The tubed CD players included the latest Heart Model which I believe is almost completely sold out and possibly even out of production. It needed the best of some of the famous old tubes to give its best though. I've had a couple of outstanding new players here at home; unfortunately the latest one is the new Cary at $5,000. The top Sony DVD/CD/SACD player at $1,200 is an interesting possibility if you can simply compare it's CD performance against the Musical Fidelity - its DVD (Video) performance is truly outstanding and it will play SACDs. Hope that is of some help.





Dear Neil,

Could you give your opinion on two amplifiers: the Blue Circle BC 22 and the McCormack DNA -125. In fact, which is your preference?





Thanks for your request.

While I have listened to the BC-22 in the past, I have not given it a through evaluation. As for the McCormack amplifier, I have not had the good fortune to evaluate it, either. I apologize for my lack of helpfulness.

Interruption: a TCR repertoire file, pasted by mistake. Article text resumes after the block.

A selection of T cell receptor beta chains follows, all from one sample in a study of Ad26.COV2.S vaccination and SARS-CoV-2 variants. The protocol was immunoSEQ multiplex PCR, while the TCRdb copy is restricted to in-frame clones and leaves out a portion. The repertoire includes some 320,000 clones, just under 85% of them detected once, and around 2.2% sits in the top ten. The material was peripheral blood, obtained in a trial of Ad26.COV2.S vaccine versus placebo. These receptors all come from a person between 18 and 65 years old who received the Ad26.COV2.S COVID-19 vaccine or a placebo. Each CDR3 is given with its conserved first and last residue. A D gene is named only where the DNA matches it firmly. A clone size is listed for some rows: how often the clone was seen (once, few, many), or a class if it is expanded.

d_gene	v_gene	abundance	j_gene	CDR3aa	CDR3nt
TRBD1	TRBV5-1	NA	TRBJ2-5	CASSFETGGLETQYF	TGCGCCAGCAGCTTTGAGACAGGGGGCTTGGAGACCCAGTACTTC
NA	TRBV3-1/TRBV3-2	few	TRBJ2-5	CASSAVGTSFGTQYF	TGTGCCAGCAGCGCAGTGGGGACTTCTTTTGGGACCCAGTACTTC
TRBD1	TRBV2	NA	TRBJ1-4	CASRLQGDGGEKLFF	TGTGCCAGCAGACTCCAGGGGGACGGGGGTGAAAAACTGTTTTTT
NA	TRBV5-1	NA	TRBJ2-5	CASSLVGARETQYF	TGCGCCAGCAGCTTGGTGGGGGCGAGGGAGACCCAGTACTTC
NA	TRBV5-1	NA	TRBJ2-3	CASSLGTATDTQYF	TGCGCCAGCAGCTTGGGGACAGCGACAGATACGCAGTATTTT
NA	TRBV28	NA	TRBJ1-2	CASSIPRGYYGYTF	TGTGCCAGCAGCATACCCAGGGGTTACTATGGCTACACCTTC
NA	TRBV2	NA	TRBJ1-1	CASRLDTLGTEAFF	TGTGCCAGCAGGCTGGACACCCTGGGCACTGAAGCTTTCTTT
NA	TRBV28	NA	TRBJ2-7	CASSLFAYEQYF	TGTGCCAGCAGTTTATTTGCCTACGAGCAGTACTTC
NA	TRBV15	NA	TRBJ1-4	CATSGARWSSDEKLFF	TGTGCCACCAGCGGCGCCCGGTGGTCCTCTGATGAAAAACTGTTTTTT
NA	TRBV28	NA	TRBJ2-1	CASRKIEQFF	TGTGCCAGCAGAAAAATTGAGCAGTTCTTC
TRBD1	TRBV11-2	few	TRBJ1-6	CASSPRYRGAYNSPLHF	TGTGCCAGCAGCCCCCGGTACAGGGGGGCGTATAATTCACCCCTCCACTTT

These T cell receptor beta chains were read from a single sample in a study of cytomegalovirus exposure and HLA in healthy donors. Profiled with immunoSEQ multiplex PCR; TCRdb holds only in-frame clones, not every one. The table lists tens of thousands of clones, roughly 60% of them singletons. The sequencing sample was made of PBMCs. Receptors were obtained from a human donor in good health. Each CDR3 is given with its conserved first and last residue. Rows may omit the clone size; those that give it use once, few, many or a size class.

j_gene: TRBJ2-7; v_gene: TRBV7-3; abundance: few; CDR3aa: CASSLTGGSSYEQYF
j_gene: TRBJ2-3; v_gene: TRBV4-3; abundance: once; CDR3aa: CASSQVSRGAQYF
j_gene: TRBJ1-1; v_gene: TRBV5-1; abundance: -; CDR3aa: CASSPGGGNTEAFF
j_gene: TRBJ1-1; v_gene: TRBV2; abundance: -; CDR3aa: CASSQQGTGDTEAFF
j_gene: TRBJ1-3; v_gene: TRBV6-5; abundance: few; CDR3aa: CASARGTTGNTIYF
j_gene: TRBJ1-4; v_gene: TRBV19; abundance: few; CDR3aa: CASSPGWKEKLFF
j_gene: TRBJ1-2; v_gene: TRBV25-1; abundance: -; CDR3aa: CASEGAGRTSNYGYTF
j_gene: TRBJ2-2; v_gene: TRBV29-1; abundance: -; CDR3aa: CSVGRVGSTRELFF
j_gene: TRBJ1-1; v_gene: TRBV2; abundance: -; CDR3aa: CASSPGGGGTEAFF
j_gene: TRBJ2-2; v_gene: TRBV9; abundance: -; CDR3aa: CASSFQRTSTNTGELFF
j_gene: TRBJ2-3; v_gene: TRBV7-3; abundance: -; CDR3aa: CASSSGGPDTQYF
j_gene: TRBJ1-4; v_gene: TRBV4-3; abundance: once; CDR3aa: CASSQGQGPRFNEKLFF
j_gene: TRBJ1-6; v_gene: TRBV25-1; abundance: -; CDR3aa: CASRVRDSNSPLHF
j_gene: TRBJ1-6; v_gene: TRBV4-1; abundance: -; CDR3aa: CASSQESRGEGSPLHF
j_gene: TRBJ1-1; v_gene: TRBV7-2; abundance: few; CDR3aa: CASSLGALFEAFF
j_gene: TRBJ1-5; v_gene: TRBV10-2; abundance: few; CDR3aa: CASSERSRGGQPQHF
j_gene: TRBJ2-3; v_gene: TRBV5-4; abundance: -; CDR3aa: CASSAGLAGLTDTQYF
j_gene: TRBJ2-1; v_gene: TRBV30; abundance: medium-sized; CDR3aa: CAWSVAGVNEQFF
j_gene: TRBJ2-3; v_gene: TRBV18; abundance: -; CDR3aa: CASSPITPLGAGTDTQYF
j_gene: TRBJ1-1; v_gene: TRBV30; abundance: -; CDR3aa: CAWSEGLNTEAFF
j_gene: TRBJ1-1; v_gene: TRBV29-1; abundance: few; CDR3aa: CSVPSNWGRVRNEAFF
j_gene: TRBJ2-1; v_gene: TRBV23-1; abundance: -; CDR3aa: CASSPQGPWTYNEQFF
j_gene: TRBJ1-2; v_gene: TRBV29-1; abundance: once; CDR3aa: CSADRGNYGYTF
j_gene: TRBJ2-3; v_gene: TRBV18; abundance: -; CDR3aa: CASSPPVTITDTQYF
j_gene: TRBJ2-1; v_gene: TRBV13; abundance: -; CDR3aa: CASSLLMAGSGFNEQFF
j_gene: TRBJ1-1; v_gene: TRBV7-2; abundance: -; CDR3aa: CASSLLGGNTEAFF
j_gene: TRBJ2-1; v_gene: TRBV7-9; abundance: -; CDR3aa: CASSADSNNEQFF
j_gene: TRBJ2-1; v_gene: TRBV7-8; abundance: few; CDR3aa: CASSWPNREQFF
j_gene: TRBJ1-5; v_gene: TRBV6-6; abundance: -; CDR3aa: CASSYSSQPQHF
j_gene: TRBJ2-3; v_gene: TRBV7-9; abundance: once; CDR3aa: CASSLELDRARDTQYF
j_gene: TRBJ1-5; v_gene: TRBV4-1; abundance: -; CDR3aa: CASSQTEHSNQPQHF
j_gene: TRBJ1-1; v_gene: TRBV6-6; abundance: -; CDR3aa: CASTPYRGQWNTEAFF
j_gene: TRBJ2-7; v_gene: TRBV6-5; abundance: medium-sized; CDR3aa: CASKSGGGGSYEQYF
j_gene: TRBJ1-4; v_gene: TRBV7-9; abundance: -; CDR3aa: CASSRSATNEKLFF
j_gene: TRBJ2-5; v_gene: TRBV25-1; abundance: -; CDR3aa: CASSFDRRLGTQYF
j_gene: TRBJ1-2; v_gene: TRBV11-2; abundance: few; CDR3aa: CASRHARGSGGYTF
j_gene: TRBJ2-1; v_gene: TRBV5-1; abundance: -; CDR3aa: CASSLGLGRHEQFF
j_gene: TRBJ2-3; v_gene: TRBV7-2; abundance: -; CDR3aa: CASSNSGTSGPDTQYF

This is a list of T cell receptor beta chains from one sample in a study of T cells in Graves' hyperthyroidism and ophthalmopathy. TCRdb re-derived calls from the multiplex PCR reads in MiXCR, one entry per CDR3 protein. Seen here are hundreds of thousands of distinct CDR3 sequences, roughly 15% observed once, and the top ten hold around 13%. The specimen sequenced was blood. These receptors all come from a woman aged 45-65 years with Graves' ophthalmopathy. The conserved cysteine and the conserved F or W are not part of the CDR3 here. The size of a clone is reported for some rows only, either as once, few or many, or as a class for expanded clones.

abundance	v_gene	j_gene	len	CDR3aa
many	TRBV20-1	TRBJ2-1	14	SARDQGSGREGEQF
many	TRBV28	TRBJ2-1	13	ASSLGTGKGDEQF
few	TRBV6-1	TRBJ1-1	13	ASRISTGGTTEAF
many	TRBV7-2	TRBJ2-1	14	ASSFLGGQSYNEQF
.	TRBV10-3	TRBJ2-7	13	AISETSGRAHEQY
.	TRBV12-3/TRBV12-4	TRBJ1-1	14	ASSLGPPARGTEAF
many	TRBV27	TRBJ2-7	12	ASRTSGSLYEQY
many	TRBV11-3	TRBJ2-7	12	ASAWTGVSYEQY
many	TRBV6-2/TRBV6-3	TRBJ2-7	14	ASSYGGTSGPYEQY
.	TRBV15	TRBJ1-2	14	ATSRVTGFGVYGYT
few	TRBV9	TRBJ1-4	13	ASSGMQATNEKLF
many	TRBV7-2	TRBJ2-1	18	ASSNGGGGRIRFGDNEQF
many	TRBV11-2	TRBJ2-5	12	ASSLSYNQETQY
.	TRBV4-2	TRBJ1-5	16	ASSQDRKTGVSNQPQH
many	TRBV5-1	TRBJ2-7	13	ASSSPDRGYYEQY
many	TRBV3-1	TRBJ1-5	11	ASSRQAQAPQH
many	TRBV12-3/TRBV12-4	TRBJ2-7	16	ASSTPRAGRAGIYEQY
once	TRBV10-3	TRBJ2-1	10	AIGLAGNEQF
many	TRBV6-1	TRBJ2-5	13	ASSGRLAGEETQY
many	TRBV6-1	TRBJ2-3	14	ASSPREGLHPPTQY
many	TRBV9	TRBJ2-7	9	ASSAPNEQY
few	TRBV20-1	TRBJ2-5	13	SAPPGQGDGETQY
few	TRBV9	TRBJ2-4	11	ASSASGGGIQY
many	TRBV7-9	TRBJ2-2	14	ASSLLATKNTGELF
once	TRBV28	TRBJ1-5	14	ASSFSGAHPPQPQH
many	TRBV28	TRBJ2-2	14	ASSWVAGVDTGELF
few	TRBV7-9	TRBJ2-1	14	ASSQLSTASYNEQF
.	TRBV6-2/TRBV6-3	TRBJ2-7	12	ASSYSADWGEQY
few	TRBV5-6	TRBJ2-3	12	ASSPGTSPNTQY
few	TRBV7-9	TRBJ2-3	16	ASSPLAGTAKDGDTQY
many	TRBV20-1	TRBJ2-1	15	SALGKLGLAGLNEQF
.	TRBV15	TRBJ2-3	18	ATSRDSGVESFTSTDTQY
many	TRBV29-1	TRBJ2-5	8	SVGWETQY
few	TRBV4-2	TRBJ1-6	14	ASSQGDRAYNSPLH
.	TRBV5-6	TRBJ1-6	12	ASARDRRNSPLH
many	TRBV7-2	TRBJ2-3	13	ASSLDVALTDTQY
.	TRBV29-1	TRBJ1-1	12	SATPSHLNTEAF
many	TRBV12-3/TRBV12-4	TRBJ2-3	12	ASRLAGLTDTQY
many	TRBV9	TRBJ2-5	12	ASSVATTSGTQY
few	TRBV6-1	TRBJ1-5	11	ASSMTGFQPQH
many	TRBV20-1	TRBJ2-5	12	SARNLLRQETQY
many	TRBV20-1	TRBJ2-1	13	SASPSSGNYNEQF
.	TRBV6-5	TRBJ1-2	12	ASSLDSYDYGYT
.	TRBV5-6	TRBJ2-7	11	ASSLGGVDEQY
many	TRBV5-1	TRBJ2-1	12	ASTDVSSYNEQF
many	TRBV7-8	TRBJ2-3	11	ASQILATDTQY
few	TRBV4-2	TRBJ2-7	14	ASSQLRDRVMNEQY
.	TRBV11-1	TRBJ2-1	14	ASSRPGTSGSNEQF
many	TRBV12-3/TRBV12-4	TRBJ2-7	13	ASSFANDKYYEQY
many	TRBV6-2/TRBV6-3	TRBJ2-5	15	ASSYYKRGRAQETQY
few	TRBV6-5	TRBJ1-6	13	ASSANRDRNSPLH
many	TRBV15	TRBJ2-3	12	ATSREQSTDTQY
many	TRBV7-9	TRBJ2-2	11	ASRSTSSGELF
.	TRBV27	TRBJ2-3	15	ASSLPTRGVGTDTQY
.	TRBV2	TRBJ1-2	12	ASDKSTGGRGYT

In any event, my advice would be to listen for yourself. If you have not already done so, take some of your favorite CDs to the dealership and give the amplifier a good listen -- at least a half hour, or longer -- take at least enough time to form a general impression of the amplifier as well as noting salient features of the sound. Then repeat the process with the second amplifier.

Then, ask the dealer if you may take each amplifier home for a listen. Most dealers will go with all of the preceding activities. However, if the dealer will not allow an in-home tryout, repeat the entire previous process on a second day. I find that with a little time, I get a distinct idea about each amplifier's abilities and musicality.

Good luck with your search,





I really enjoyed your review of the old Sony D-25 discman. I myself am rocking a Sony D-321 from 1993 that I think is better than the current stuff out there. Aluminum case, analog pot, 3 sec ESP that you can turn off... After reading your article, I got scared thinking about the mortality of my own player and I might have to look into getting another as backup. Thanks for the article.

Jason Feldt



Thanks for your e-mail and yes indeed, get a backup soon as these jewels appear to be leagues ahead of the units on the market today. As always...